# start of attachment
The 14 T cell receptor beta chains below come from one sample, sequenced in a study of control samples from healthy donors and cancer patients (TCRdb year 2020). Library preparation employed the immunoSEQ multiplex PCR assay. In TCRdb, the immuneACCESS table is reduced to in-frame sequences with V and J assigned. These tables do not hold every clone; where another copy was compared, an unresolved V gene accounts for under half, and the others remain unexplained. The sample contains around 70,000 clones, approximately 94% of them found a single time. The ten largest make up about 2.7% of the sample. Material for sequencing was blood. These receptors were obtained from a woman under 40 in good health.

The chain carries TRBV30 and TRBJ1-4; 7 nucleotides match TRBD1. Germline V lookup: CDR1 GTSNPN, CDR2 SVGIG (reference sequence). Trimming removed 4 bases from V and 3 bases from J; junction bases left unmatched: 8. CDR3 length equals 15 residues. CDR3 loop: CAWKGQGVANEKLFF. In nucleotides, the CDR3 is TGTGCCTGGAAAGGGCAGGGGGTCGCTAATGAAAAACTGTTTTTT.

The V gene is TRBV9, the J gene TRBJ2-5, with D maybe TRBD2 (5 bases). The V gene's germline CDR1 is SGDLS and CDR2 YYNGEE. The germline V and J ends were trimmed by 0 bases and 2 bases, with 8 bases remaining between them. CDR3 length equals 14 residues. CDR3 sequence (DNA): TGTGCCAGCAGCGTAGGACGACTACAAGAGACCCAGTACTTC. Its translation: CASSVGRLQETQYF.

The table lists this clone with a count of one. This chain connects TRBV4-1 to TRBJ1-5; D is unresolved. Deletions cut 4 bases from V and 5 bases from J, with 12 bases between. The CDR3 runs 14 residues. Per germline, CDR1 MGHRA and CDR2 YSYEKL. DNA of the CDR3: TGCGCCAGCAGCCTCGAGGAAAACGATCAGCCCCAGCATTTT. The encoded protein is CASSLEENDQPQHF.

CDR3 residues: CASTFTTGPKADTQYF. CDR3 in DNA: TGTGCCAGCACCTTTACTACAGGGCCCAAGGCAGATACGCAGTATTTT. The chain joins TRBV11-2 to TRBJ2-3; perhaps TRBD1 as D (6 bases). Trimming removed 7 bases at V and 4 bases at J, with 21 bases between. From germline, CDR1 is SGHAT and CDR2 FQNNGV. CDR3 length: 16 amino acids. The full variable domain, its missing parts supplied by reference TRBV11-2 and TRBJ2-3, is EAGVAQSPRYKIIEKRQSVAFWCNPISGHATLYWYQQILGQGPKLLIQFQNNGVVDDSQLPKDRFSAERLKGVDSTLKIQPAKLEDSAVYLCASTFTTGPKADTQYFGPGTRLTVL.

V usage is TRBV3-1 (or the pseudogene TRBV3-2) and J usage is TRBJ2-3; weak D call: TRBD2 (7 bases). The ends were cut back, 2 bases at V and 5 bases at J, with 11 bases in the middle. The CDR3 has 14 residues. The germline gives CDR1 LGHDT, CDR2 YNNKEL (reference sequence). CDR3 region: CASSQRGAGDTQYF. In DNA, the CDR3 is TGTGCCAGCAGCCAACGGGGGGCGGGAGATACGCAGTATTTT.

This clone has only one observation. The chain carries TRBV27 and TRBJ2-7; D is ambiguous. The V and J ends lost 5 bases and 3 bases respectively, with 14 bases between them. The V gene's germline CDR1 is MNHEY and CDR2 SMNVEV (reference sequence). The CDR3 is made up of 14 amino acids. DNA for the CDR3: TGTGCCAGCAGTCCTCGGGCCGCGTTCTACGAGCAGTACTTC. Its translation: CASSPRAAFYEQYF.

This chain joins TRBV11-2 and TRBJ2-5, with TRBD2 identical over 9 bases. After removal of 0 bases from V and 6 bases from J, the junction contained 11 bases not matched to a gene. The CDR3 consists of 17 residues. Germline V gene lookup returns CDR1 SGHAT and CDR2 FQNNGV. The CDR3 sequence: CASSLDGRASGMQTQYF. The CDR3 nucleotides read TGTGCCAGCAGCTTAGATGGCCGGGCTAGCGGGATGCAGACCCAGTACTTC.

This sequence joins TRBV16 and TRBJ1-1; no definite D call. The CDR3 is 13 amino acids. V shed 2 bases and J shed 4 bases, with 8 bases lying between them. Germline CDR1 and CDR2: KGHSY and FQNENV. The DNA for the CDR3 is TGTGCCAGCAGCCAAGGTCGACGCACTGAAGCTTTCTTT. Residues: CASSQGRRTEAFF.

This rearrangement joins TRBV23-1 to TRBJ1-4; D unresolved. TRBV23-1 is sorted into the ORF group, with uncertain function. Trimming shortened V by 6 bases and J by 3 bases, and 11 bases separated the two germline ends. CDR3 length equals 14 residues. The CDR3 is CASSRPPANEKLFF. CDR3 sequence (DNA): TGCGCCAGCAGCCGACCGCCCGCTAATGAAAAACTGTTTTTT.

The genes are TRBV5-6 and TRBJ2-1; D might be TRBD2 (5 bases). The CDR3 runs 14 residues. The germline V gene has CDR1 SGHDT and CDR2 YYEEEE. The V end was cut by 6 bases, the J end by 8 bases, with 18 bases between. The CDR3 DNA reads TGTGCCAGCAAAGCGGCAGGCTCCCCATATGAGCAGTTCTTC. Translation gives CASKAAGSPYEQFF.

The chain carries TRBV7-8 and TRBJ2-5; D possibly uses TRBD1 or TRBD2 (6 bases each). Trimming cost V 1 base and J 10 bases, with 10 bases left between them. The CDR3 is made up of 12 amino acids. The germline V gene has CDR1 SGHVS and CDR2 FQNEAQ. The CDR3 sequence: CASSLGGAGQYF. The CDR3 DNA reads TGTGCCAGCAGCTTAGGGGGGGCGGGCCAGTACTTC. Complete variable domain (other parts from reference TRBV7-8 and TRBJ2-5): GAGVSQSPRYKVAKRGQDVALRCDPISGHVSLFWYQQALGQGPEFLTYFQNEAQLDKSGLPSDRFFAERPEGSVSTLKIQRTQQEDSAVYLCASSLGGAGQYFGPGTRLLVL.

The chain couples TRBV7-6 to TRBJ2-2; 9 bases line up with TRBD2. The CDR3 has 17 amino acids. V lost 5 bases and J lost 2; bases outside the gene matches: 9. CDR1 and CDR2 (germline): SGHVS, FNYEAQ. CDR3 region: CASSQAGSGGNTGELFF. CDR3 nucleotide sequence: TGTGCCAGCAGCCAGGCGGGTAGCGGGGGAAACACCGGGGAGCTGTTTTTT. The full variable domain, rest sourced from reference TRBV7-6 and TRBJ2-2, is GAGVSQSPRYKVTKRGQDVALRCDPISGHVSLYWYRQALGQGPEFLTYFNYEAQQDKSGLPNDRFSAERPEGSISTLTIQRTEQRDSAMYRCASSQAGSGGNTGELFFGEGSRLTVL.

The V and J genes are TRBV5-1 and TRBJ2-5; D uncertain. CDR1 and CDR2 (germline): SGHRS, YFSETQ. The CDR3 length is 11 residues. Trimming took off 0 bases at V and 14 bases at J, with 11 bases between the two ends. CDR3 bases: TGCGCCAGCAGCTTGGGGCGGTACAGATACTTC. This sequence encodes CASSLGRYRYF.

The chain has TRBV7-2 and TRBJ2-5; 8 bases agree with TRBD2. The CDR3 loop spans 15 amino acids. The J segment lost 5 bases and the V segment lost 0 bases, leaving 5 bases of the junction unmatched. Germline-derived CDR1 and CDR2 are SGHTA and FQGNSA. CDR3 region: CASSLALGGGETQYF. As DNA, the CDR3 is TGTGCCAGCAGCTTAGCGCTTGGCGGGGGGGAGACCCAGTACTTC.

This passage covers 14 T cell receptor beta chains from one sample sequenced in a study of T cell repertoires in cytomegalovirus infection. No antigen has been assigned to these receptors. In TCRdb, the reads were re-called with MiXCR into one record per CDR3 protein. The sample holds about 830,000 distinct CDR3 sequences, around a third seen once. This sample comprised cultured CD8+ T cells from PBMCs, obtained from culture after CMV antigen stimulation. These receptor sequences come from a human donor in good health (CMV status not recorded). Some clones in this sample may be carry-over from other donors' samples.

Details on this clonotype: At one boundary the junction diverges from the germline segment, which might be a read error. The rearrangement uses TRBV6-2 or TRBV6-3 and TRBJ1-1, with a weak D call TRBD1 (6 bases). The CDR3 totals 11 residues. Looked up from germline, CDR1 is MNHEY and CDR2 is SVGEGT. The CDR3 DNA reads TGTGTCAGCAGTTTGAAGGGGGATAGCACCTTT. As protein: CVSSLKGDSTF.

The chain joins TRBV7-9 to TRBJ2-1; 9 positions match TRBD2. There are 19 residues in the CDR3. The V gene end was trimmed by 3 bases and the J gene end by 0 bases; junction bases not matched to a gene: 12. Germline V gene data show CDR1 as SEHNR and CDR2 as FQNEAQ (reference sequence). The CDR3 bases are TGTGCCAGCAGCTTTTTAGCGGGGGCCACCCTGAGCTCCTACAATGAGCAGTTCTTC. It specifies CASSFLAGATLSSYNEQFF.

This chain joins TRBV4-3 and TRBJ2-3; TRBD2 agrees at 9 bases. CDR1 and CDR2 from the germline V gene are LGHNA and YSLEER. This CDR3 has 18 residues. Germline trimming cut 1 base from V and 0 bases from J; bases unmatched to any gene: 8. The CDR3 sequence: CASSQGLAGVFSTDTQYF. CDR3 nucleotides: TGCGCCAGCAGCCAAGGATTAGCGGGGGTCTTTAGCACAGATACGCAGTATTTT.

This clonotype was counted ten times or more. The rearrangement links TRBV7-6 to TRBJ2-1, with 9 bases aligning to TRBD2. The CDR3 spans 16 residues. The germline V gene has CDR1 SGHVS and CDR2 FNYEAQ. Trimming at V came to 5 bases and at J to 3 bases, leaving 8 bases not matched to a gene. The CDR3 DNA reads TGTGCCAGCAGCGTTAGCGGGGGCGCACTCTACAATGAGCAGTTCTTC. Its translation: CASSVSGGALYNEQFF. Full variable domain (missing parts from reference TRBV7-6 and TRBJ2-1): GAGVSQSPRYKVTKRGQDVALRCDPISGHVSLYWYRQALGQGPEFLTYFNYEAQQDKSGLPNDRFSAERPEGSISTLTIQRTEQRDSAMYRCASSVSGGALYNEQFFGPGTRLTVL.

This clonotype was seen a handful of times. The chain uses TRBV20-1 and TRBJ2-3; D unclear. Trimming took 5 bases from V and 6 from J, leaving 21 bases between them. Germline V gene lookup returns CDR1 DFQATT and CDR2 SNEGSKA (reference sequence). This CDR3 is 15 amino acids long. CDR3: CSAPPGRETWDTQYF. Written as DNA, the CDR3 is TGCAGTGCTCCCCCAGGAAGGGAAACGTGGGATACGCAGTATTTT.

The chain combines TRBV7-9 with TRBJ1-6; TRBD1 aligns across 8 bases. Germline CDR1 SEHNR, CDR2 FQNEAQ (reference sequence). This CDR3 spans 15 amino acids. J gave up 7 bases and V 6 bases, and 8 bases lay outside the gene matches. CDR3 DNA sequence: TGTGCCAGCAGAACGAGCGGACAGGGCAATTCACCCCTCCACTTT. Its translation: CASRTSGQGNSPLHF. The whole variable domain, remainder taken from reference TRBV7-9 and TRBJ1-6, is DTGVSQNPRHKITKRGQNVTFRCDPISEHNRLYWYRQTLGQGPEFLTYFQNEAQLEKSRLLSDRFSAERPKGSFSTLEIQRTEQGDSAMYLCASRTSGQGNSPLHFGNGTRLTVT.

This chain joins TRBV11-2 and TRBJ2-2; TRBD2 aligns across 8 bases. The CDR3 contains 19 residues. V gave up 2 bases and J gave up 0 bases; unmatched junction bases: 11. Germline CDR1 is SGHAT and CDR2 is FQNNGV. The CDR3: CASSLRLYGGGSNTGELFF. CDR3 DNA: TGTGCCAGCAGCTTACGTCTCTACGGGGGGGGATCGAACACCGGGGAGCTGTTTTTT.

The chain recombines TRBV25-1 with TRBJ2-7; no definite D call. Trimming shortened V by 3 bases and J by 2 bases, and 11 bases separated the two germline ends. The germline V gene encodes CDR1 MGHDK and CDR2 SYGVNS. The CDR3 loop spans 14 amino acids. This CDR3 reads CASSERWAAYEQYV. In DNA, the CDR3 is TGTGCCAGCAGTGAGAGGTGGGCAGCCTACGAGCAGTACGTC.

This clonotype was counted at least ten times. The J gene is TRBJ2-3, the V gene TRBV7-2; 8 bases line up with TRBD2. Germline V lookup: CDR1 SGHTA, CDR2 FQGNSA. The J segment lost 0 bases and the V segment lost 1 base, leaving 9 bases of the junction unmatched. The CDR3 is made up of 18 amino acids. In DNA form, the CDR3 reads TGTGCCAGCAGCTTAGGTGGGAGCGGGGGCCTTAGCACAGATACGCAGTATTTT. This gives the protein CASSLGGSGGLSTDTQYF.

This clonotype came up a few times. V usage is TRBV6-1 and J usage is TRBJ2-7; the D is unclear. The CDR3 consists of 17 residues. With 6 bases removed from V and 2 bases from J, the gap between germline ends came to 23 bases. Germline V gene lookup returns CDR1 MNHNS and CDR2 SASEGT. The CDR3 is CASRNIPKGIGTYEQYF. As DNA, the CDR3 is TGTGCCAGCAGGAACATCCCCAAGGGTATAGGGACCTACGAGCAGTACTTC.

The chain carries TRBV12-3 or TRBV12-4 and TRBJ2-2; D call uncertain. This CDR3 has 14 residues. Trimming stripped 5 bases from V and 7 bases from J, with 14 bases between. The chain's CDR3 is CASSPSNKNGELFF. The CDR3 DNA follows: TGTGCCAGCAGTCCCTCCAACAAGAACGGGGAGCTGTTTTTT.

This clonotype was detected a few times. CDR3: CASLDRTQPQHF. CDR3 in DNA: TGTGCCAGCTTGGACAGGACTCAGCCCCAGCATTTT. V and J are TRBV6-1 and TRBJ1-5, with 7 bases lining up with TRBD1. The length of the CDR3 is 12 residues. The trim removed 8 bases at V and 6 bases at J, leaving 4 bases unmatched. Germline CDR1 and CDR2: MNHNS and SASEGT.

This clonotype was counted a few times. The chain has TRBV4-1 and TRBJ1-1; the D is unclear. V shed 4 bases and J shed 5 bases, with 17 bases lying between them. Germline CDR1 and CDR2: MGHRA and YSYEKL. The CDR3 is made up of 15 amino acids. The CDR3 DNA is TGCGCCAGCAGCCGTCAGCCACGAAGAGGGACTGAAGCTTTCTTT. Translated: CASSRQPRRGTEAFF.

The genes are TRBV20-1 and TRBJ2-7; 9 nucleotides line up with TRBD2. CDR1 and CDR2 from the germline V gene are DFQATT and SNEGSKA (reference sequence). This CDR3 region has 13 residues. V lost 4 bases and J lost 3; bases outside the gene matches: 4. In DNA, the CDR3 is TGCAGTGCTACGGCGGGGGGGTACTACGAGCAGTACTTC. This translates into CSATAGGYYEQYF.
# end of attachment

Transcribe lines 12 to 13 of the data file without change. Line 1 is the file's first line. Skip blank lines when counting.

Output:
The chain carries TRBV7-8 and TRBJ2-5; D possibly uses TRBD1 or TRBD2 (6 bases each). Trimming cost V 1 base and J 10 bases, with 10 bases left between them. The CDR3 is made up of 12 amino acids. The germline V gene has CDR1 SGHVS and CDR2 FQNEAQ. The CDR3 sequence: CASSLGGAGQYF. The CDR3 DNA reads TGTGCCAGCAGCTTAGGGGGGGCGGGCCAGTACTTC. Complete variable domain (other parts from reference TRBV7-8 and TRBJ2-5): GAGVSQSPRYKVAKRGQDVALRCDPISGHVSLFWYQQALGQGPEFLTYFQNEAQLDKSGLPSDRFFAERPEGSVSTLKIQRTQQEDSAVYLCASSLGGAGQYFGPGTRLLVL.

The chain couples TRBV7-6 to TRBJ2-2; 9 bases line up with TRBD2. The CDR3 has 17 amino acids. V lost 5 bases and J lost 2; bases outside the gene matches: 9. CDR1 and CDR2 (germline): SGHVS, FNYEAQ. CDR3 region: CASSQAGSGGNTGELFF. CDR3 nucleotide sequence: TGTGCCAGCAGCCAGGCGGGTAGCGGGGGAAACACCGGGGAGCTGTTTTTT. The full variable domain, rest sourced from reference TRBV7-6 and TRBJ2-2, is GAGVSQSPRYKVTKRGQDVALRCDPISGHVSLYWYRQALGQGPEFLTYFNYEAQQDKSGLPNDRFSAERPEGSISTLTIQRTEQRDSAMYRCASSQAGSGGNTGELFFGEGSRLTVL.